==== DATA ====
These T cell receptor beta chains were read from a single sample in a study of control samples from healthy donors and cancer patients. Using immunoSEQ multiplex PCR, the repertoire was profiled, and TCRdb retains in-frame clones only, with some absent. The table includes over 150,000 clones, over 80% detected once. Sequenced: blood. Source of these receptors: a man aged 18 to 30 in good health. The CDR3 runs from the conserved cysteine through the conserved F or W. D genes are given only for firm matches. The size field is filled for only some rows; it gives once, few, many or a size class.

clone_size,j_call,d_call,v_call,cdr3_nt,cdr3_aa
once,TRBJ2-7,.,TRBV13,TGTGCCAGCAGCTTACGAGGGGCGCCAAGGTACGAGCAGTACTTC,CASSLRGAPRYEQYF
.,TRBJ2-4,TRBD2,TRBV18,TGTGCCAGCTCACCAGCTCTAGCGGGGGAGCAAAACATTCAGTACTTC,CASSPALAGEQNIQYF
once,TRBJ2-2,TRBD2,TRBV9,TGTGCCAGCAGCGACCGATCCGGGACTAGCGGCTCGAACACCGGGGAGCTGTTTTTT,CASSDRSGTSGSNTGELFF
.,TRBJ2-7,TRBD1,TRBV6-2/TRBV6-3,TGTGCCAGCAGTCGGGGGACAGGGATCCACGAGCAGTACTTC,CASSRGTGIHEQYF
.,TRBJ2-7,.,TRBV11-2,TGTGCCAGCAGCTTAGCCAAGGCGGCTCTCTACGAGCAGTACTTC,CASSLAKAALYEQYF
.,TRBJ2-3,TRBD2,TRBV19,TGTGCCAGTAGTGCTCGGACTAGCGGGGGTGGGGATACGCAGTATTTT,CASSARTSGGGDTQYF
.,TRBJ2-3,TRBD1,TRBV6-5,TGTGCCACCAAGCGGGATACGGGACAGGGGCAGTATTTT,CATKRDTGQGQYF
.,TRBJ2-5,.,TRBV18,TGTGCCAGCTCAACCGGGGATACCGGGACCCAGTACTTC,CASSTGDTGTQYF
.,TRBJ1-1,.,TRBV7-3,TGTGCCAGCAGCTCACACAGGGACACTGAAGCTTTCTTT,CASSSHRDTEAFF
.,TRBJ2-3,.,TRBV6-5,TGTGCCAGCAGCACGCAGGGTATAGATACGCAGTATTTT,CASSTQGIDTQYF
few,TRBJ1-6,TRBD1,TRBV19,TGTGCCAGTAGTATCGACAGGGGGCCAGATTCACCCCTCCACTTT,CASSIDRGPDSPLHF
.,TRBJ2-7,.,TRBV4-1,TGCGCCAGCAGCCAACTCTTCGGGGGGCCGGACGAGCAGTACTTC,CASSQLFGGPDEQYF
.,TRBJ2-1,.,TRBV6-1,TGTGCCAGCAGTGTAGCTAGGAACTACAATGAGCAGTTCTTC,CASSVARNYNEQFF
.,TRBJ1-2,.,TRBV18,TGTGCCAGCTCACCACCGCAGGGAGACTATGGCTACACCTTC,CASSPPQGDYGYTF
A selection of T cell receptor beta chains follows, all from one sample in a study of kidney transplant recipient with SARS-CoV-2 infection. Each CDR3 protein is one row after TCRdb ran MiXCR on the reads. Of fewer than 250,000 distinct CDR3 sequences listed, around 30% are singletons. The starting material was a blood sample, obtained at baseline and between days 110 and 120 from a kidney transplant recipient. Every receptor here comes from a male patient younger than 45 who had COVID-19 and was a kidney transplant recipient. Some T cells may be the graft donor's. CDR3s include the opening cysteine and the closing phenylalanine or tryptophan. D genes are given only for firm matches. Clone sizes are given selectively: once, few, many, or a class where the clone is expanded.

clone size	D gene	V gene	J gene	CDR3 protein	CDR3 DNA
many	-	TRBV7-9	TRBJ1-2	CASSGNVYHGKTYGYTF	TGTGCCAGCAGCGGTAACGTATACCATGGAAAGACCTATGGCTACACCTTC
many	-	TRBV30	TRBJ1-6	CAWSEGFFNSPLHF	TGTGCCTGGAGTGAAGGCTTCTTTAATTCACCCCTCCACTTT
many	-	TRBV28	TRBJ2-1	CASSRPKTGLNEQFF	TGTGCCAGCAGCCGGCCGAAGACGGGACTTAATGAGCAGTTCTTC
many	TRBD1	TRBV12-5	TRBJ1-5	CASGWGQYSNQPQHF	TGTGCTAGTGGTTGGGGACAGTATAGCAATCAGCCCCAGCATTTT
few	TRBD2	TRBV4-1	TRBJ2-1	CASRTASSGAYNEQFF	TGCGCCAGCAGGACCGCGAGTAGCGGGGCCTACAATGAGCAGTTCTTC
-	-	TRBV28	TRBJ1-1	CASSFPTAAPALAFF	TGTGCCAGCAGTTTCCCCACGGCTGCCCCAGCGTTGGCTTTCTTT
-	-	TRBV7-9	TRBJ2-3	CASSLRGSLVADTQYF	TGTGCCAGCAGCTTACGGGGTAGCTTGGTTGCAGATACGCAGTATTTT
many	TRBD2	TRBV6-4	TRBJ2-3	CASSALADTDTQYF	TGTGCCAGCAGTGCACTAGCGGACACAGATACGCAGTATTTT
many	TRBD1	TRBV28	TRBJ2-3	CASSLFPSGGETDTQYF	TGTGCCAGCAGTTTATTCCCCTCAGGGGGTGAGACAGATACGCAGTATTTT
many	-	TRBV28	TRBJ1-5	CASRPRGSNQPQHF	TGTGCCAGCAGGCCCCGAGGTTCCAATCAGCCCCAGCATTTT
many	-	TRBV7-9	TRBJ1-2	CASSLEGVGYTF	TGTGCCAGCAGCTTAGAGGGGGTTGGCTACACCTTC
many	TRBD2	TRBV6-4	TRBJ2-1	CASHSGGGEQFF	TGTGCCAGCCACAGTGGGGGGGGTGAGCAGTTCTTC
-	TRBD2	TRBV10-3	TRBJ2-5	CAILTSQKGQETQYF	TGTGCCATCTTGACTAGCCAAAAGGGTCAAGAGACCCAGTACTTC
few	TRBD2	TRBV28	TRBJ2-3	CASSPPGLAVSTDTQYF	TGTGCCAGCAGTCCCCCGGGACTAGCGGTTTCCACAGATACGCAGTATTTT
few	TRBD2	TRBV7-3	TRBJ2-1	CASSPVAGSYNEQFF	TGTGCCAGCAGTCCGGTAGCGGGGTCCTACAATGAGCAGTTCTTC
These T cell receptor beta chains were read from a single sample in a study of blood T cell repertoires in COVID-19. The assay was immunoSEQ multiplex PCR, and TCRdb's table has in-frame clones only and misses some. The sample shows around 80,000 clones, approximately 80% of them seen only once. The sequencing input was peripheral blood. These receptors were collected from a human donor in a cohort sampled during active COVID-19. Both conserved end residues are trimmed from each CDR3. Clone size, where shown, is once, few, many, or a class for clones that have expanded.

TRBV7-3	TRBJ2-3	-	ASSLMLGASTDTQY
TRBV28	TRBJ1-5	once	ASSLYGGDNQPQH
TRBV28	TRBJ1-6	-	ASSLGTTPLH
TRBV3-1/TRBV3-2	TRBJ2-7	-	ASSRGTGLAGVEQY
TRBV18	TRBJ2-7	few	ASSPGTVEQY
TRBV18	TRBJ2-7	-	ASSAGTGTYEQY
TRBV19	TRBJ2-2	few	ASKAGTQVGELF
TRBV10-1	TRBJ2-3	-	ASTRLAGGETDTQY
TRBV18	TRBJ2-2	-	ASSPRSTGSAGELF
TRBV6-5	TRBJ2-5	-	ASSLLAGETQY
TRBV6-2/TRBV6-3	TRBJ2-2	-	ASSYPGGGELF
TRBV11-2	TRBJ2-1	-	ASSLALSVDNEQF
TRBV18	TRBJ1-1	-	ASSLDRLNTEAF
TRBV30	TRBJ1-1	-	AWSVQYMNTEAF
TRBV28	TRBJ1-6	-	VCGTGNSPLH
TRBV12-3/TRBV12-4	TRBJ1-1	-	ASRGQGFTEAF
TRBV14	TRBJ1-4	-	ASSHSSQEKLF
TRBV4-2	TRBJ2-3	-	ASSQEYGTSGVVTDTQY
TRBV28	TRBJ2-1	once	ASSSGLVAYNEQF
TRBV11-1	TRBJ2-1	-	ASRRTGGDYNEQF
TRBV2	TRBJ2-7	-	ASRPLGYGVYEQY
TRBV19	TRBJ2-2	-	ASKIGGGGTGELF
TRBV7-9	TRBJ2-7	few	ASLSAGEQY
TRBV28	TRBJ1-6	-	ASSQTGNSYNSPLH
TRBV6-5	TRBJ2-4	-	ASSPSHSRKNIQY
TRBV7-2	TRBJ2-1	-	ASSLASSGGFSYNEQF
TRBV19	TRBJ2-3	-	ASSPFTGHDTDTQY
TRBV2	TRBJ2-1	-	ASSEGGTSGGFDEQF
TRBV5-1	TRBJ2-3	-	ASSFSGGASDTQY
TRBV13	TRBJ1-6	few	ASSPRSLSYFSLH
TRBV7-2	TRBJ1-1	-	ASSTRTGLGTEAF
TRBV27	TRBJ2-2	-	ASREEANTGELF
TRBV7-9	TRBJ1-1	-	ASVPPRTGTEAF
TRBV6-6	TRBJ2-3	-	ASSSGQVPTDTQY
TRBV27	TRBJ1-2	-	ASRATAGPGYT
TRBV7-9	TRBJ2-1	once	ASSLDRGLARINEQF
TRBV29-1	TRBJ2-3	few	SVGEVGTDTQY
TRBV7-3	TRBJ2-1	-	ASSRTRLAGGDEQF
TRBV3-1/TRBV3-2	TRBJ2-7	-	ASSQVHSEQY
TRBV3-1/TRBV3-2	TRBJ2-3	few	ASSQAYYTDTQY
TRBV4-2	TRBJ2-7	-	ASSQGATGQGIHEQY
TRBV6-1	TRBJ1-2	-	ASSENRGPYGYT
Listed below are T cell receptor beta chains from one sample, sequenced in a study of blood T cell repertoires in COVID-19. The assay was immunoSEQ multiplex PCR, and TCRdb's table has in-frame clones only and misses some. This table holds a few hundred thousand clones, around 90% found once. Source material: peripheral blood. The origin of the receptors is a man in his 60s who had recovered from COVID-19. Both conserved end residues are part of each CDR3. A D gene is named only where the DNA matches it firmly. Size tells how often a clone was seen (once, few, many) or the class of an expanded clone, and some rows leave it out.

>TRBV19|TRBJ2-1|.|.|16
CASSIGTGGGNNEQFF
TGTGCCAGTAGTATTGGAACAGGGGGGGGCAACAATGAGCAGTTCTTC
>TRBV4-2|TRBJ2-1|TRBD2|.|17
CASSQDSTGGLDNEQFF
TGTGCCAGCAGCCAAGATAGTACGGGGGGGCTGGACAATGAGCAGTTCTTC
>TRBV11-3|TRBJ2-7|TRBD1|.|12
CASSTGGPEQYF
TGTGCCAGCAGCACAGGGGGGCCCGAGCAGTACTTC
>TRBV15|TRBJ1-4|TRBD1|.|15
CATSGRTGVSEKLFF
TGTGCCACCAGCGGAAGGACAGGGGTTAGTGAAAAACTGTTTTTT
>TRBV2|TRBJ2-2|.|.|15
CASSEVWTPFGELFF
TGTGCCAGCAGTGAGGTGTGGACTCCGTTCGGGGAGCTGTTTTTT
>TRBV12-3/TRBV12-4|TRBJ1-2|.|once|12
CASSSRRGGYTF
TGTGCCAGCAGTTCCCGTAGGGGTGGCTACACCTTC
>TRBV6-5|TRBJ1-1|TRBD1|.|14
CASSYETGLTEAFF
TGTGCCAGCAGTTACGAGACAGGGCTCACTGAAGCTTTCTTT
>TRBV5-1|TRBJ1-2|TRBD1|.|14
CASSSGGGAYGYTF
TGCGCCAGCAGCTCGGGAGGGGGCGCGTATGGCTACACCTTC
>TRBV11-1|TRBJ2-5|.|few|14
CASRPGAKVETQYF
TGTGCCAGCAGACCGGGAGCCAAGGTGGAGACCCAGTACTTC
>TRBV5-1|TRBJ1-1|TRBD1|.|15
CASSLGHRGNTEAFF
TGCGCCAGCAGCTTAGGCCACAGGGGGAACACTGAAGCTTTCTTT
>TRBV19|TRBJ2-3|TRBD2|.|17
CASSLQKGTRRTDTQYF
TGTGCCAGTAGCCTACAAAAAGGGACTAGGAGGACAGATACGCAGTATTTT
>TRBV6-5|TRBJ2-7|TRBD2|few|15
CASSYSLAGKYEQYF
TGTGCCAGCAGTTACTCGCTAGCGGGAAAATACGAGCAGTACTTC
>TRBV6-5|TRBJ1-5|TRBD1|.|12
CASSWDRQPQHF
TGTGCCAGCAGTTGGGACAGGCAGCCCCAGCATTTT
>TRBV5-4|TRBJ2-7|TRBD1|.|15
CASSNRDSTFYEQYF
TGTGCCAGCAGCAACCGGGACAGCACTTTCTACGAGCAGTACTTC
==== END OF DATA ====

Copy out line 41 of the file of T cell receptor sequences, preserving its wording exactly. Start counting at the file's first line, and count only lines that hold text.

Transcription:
TRBV19	TRBJ2-2	few	ASKAGTQVGELF